One of the fundamental problems in chemical engineering is the synthesis of a process, that is, the selection of unit operations, their interconnections and operational conditions to generate a flowsheet that meets given goals and constraints. Major approaches include enumeration of alternatives, evolutionary modification, and superstructure optimization. In enumeration of alternatives, alternative designs are generated and evaluated, which is only feasible when the number of alternatives is relatively small. In evolutionary modification, designers make changes to known flowsheets for similar processes to meet new objectives and constraints. Superstructure optimization is a model-based approach that compares alternative processes simultaneously. A superstructure incorporates all potentially useful units and relevant interconnections. Our work focuses on addressing some of the challenges pertinent to superstructure optimization.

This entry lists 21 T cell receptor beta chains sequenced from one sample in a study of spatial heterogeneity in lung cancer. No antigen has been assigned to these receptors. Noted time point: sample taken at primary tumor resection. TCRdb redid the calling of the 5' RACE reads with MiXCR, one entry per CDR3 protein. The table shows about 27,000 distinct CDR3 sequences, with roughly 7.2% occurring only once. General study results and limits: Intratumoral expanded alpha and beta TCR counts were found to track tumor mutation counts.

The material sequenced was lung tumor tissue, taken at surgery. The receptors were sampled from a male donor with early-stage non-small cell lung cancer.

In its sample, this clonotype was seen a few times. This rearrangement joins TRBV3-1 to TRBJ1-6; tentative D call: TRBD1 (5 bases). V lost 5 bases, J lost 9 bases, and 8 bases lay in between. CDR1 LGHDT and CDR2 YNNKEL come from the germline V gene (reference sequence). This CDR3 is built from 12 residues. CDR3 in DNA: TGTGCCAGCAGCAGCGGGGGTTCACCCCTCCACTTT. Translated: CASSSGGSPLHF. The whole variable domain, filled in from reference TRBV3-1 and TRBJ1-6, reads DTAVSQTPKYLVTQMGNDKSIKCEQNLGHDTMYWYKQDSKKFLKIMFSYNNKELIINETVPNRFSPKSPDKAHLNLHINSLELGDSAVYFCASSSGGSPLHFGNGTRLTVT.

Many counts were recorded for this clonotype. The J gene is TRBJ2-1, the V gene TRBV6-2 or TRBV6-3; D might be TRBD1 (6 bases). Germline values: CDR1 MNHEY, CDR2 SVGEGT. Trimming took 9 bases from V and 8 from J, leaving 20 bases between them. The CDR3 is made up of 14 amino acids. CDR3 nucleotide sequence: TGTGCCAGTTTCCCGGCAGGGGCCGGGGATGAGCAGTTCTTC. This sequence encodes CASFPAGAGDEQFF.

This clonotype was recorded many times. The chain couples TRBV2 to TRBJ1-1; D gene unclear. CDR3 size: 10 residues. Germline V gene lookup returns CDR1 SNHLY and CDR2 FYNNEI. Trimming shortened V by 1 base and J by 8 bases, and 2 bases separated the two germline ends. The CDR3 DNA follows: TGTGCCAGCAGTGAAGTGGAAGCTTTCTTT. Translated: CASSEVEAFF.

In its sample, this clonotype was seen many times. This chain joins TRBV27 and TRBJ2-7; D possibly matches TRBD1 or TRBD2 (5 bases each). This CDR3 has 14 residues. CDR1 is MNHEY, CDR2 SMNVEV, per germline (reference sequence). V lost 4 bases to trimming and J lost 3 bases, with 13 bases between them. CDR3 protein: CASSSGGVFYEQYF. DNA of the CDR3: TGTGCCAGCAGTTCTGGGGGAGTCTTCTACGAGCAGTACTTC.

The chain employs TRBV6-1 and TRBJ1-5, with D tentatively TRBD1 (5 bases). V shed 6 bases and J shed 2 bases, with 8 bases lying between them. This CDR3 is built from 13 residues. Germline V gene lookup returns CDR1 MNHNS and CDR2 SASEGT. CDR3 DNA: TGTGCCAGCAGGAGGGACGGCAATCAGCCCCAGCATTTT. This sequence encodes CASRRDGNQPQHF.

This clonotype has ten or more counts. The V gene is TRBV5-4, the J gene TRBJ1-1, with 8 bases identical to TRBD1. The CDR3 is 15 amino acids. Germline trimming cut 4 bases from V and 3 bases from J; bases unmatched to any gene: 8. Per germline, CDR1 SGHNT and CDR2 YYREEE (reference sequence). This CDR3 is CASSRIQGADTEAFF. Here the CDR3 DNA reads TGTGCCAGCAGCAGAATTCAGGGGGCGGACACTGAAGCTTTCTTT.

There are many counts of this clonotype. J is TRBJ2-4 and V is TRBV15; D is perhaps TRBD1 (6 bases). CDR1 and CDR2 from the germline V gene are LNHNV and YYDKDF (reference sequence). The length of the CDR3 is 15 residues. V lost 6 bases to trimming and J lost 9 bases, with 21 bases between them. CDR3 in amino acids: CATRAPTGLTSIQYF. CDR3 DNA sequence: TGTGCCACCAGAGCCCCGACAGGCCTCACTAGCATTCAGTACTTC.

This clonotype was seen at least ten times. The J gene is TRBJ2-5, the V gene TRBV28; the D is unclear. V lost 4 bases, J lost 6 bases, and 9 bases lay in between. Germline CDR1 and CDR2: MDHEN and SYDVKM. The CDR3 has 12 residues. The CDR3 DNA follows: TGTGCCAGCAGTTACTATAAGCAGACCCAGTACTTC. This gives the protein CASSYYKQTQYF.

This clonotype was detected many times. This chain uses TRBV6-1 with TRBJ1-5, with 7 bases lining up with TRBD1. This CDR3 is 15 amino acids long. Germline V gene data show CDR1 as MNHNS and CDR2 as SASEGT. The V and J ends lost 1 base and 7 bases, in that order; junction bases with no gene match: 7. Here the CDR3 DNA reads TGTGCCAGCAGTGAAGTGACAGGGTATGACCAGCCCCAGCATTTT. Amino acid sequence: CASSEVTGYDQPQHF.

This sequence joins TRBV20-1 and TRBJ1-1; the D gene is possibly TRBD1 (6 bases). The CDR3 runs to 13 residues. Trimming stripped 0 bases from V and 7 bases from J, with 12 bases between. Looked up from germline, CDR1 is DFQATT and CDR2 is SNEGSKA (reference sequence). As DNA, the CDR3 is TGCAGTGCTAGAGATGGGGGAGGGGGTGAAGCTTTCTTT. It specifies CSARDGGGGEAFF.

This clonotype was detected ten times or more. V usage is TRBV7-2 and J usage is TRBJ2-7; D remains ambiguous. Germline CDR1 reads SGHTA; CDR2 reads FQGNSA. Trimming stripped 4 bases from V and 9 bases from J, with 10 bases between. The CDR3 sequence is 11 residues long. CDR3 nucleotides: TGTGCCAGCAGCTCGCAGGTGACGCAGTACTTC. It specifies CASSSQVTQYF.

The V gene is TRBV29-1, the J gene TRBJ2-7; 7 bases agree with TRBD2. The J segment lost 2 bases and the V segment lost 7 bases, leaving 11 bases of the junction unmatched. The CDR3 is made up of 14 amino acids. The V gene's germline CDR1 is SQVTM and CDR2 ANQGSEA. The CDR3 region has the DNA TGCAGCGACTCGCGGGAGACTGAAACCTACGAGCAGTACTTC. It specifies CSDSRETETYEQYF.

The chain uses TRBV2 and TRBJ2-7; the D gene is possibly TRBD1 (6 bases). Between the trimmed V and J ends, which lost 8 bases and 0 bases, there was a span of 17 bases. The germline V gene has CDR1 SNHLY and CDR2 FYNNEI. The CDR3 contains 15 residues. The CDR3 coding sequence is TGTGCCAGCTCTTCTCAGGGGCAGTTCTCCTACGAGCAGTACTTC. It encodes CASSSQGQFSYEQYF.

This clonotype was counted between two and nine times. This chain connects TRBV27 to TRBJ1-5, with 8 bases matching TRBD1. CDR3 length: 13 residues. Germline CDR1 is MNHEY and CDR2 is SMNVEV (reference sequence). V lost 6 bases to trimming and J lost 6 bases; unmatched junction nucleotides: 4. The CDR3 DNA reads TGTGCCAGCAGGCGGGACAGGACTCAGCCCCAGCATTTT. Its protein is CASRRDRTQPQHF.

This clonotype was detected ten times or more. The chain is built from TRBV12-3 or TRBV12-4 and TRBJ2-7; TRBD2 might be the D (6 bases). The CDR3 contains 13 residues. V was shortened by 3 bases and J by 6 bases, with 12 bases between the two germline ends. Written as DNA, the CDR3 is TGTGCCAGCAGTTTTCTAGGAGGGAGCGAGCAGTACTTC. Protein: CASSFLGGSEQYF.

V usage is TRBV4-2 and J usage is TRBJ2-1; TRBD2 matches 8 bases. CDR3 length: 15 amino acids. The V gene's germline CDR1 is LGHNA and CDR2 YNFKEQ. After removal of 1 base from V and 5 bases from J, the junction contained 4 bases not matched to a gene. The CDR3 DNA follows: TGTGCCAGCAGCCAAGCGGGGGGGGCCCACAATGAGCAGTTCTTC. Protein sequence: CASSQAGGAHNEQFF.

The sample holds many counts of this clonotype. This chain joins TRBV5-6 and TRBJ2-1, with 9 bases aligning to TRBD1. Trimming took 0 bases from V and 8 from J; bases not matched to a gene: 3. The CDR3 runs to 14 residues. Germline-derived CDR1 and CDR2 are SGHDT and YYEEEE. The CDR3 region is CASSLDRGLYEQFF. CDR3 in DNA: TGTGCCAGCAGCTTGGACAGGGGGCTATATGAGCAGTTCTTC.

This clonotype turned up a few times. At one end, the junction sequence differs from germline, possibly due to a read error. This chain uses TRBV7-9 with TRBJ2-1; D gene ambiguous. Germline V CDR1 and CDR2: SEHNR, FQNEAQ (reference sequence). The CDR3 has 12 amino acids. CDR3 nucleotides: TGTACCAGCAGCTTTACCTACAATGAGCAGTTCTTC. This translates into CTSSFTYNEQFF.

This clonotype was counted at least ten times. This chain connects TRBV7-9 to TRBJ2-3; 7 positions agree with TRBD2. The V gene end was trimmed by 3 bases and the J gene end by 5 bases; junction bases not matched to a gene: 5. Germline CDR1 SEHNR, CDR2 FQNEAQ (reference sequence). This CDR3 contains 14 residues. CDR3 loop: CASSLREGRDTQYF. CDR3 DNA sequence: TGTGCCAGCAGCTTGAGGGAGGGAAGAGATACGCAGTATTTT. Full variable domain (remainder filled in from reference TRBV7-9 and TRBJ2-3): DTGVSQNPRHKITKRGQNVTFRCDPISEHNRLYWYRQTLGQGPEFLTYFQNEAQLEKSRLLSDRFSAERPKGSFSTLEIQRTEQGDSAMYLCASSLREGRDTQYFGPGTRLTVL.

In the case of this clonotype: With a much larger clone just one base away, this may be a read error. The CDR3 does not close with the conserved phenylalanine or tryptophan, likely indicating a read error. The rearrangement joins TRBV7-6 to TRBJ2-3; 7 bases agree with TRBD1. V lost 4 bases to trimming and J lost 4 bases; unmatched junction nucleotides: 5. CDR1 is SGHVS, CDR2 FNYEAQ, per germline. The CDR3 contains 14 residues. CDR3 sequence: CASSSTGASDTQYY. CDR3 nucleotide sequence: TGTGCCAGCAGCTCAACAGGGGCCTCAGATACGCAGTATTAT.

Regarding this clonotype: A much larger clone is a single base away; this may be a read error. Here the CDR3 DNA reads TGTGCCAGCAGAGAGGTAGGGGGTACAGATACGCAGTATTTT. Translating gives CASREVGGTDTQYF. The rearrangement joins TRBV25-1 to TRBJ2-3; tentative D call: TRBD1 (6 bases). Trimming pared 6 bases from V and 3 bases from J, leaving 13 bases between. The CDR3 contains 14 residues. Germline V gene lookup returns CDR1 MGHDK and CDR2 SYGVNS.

We develop a framework for the efficient representation, generation, and modeling of superstructures for process synthesis (see Figure 1).
First, we develop a UPCS representation based on three basic elements: Units (u), Ports (p), and Conditioning Streams (s) (see Figure 1A). A unit is indexed by a unit type (ut) and a unit number (un), e.g. “Dst,1” refers to the unit of unit type “Dst (distillation)” and unit number “1”. In addition to general units, source units and sink units are included as auxiliary elements whose function is to provide raw materials and collect the final product stream and wastes. Every unit type has a predefined set of inlet and outlet ports, e.g. membrane units have one inlet port- for the feed stream, and two outlet ports- one for the permeate stream and the other for the concentrate stream. The inlet ports are generally treated as mixers, and the outlet ports are treated as splitters. A stream is indexed by an inlet and an outlet port. The use of conditioning streams allows us to treat the main reaction/separation tasks and the conditioning tasks separately.
Second, we present four rules based on “minimal” and “feasible” component sets (components that are “required” and “allowed”, respectively, to be present in the ports during the normal operation of their units) for the generation of simple superstructures containing all feasible embedded processes (see Figure 1B).